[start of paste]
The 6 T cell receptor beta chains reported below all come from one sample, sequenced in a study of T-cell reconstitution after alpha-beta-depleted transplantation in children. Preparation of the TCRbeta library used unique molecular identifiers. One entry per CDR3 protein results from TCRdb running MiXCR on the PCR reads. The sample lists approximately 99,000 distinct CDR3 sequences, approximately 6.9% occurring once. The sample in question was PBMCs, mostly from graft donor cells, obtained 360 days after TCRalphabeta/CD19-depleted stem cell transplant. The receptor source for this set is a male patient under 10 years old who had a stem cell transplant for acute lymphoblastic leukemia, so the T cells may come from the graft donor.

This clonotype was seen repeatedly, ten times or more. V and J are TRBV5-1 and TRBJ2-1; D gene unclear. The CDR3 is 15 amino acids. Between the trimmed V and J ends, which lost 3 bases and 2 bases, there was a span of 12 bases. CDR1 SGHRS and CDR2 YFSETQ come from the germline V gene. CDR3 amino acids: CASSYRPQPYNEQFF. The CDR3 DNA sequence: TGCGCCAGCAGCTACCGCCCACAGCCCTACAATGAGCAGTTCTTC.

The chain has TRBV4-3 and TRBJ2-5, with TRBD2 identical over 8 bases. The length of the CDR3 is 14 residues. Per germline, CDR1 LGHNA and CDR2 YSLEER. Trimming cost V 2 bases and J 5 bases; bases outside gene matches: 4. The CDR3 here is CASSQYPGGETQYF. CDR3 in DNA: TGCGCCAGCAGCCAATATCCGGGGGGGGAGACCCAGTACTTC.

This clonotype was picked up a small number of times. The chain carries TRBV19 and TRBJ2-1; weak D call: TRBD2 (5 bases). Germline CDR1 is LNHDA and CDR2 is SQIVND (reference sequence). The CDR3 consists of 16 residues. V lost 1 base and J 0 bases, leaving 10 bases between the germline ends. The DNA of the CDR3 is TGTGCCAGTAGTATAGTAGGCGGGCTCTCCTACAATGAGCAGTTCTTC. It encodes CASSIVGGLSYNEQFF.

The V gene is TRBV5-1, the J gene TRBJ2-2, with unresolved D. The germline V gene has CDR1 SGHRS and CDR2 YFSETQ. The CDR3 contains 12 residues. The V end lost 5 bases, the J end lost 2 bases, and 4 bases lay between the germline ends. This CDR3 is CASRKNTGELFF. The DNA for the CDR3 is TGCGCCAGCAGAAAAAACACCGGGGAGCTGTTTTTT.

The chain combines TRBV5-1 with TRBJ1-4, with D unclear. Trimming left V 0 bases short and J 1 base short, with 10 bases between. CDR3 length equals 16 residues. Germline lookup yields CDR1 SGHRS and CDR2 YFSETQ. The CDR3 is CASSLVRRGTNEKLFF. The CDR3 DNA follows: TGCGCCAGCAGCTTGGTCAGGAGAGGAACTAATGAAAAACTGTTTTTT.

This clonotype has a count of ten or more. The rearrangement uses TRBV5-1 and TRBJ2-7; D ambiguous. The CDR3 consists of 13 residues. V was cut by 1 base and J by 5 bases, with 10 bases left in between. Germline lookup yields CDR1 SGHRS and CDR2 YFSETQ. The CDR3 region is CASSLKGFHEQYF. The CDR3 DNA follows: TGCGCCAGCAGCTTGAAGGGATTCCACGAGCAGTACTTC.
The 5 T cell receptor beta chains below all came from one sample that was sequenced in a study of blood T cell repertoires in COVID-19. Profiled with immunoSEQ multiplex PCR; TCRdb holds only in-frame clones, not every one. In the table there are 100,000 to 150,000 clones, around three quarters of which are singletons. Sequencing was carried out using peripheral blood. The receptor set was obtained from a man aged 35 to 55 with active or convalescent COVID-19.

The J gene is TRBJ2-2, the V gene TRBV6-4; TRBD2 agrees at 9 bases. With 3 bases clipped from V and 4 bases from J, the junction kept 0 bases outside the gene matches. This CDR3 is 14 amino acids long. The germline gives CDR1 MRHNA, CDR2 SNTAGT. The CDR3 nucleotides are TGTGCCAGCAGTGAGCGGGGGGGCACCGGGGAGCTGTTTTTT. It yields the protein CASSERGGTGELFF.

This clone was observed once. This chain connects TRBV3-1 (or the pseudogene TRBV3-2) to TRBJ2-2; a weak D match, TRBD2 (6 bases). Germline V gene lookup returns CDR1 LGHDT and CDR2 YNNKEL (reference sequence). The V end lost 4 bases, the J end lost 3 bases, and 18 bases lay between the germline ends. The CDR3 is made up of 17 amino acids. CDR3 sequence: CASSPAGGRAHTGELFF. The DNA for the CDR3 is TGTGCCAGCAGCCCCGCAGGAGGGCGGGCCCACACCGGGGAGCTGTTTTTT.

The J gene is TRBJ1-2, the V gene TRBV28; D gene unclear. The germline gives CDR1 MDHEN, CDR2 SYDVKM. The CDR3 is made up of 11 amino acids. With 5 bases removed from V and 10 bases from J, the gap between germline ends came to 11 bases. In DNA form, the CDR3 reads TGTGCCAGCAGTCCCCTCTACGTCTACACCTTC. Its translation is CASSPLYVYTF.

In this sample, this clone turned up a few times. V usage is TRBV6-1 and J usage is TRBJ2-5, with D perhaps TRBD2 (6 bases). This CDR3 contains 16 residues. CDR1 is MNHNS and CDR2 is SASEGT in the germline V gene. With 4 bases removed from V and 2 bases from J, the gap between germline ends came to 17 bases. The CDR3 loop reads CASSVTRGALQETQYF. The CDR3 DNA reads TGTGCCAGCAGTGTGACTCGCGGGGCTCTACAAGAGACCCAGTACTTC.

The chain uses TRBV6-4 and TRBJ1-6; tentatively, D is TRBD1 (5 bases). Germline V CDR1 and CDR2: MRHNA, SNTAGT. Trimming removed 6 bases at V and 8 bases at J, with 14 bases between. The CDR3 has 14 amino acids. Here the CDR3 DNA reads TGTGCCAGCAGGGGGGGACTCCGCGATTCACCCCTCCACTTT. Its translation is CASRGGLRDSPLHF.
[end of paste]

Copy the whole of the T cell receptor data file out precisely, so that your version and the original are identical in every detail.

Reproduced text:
The 6 T cell receptor beta chains reported below all come from one sample, sequenced in a study of T-cell reconstitution after alpha-beta-depleted transplantation in children. Preparation of the TCRbeta library used unique molecular identifiers. One entry per CDR3 protein results from TCRdb running MiXCR on the PCR reads. The sample lists approximately 99,000 distinct CDR3 sequences, approximately 6.9% occurring once. The sample in question was PBMCs, mostly from graft donor cells, obtained 360 days after TCRalphabeta/CD19-depleted stem cell transplant. The receptor source for this set is a male patient under 10 years old who had a stem cell transplant for acute lymphoblastic leukemia, so the T cells may come from the graft donor.

This clonotype was seen repeatedly, ten times or more. V and J are TRBV5-1 and TRBJ2-1; D gene unclear. The CDR3 is 15 amino acids. Between the trimmed V and J ends, which lost 3 bases and 2 bases, there was a span of 12 bases. CDR1 SGHRS and CDR2 YFSETQ come from the germline V gene. CDR3 amino acids: CASSYRPQPYNEQFF. The CDR3 DNA sequence: TGCGCCAGCAGCTACCGCCCACAGCCCTACAATGAGCAGTTCTTC.

The chain has TRBV4-3 and TRBJ2-5, with TRBD2 identical over 8 bases. The length of the CDR3 is 14 residues. Per germline, CDR1 LGHNA and CDR2 YSLEER. Trimming cost V 2 bases and J 5 bases; bases outside gene matches: 4. The CDR3 here is CASSQYPGGETQYF. CDR3 in DNA: TGCGCCAGCAGCCAATATCCGGGGGGGGAGACCCAGTACTTC.

This clonotype was picked up a small number of times. The chain carries TRBV19 and TRBJ2-1; weak D call: TRBD2 (5 bases). Germline CDR1 is LNHDA and CDR2 is SQIVND (reference sequence). The CDR3 consists of 16 residues. V lost 1 base and J 0 bases, leaving 10 bases between the germline ends. The DNA of the CDR3 is TGTGCCAGTAGTATAGTAGGCGGGCTCTCCTACAATGAGCAGTTCTTC. It encodes CASSIVGGLSYNEQFF.

The V gene is TRBV5-1, the J gene TRBJ2-2, with unresolved D. The germline V gene has CDR1 SGHRS and CDR2 YFSETQ. The CDR3 contains 12 residues. The V end lost 5 bases, the J end lost 2 bases, and 4 bases lay between the germline ends. This CDR3 is CASRKNTGELFF. The DNA for the CDR3 is TGCGCCAGCAGAAAAAACACCGGGGAGCTGTTTTTT.

The chain combines TRBV5-1 with TRBJ1-4, with D unclear. Trimming left V 0 bases short and J 1 base short, with 10 bases between. CDR3 length equals 16 residues. Germline lookup yields CDR1 SGHRS and CDR2 YFSETQ. The CDR3 is CASSLVRRGTNEKLFF. The CDR3 DNA follows: TGCGCCAGCAGCTTGGTCAGGAGAGGAACTAATGAAAAACTGTTTTTT.

This clonotype has a count of ten or more. The rearrangement uses TRBV5-1 and TRBJ2-7; D ambiguous. The CDR3 consists of 13 residues. V was cut by 1 base and J by 5 bases, with 10 bases left in between. Germline lookup yields CDR1 SGHRS and CDR2 YFSETQ. The CDR3 region is CASSLKGFHEQYF. The CDR3 DNA follows: TGCGCCAGCAGCTTGAAGGGATTCCACGAGCAGTACTTC.
The 5 T cell receptor beta chains below all came from one sample that was sequenced in a study of blood T cell repertoires in COVID-19. Profiled with immunoSEQ multiplex PCR; TCRdb holds only in-frame clones, not every one. In the table there are 100,000 to 150,000 clones, around three quarters of which are singletons. Sequencing was carried out using peripheral blood. The receptor set was obtained from a man aged 35 to 55 with active or convalescent COVID-19.

The J gene is TRBJ2-2, the V gene TRBV6-4; TRBD2 agrees at 9 bases. With 3 bases clipped from V and 4 bases from J, the junction kept 0 bases outside the gene matches. This CDR3 is 14 amino acids long. The germline gives CDR1 MRHNA, CDR2 SNTAGT. The CDR3 nucleotides are TGTGCCAGCAGTGAGCGGGGGGGCACCGGGGAGCTGTTTTTT. It yields the protein CASSERGGTGELFF.

This clone was observed once. This chain connects TRBV3-1 (or the pseudogene TRBV3-2) to TRBJ2-2; a weak D match, TRBD2 (6 bases). Germline V gene lookup returns CDR1 LGHDT and CDR2 YNNKEL (reference sequence). The V end lost 4 bases, the J end lost 3 bases, and 18 bases lay between the germline ends. The CDR3 is made up of 17 amino acids. CDR3 sequence: CASSPAGGRAHTGELFF. The DNA for the CDR3 is TGTGCCAGCAGCCCCGCAGGAGGGCGGGCCCACACCGGGGAGCTGTTTTTT.

The J gene is TRBJ1-2, the V gene TRBV28; D gene unclear. The germline gives CDR1 MDHEN, CDR2 SYDVKM. The CDR3 is made up of 11 amino acids. With 5 bases removed from V and 10 bases from J, the gap between germline ends came to 11 bases. In DNA form, the CDR3 reads TGTGCCAGCAGTCCCCTCTACGTCTACACCTTC. Its translation is CASSPLYVYTF.

In this sample, this clone turned up a few times. V usage is TRBV6-1 and J usage is TRBJ2-5, with D perhaps TRBD2 (6 bases). This CDR3 contains 16 residues. CDR1 is MNHNS and CDR2 is SASEGT in the germline V gene. With 4 bases removed from V and 2 bases from J, the gap between germline ends came to 17 bases. The CDR3 loop reads CASSVTRGALQETQYF. The CDR3 DNA reads TGTGCCAGCAGTGTGACTCGCGGGGCTCTACAAGAGACCCAGTACTTC.

The chain uses TRBV6-4 and TRBJ1-6; tentatively, D is TRBD1 (5 bases). Germline V CDR1 and CDR2: MRHNA, SNTAGT. Trimming removed 6 bases at V and 8 bases at J, with 14 bases between. The CDR3 has 14 amino acids. Here the CDR3 DNA reads TGTGCCAGCAGGGGGGGACTCCGCGATTCACCCCTCCACTTT. Its translation is CASRGGLRDSPLHF.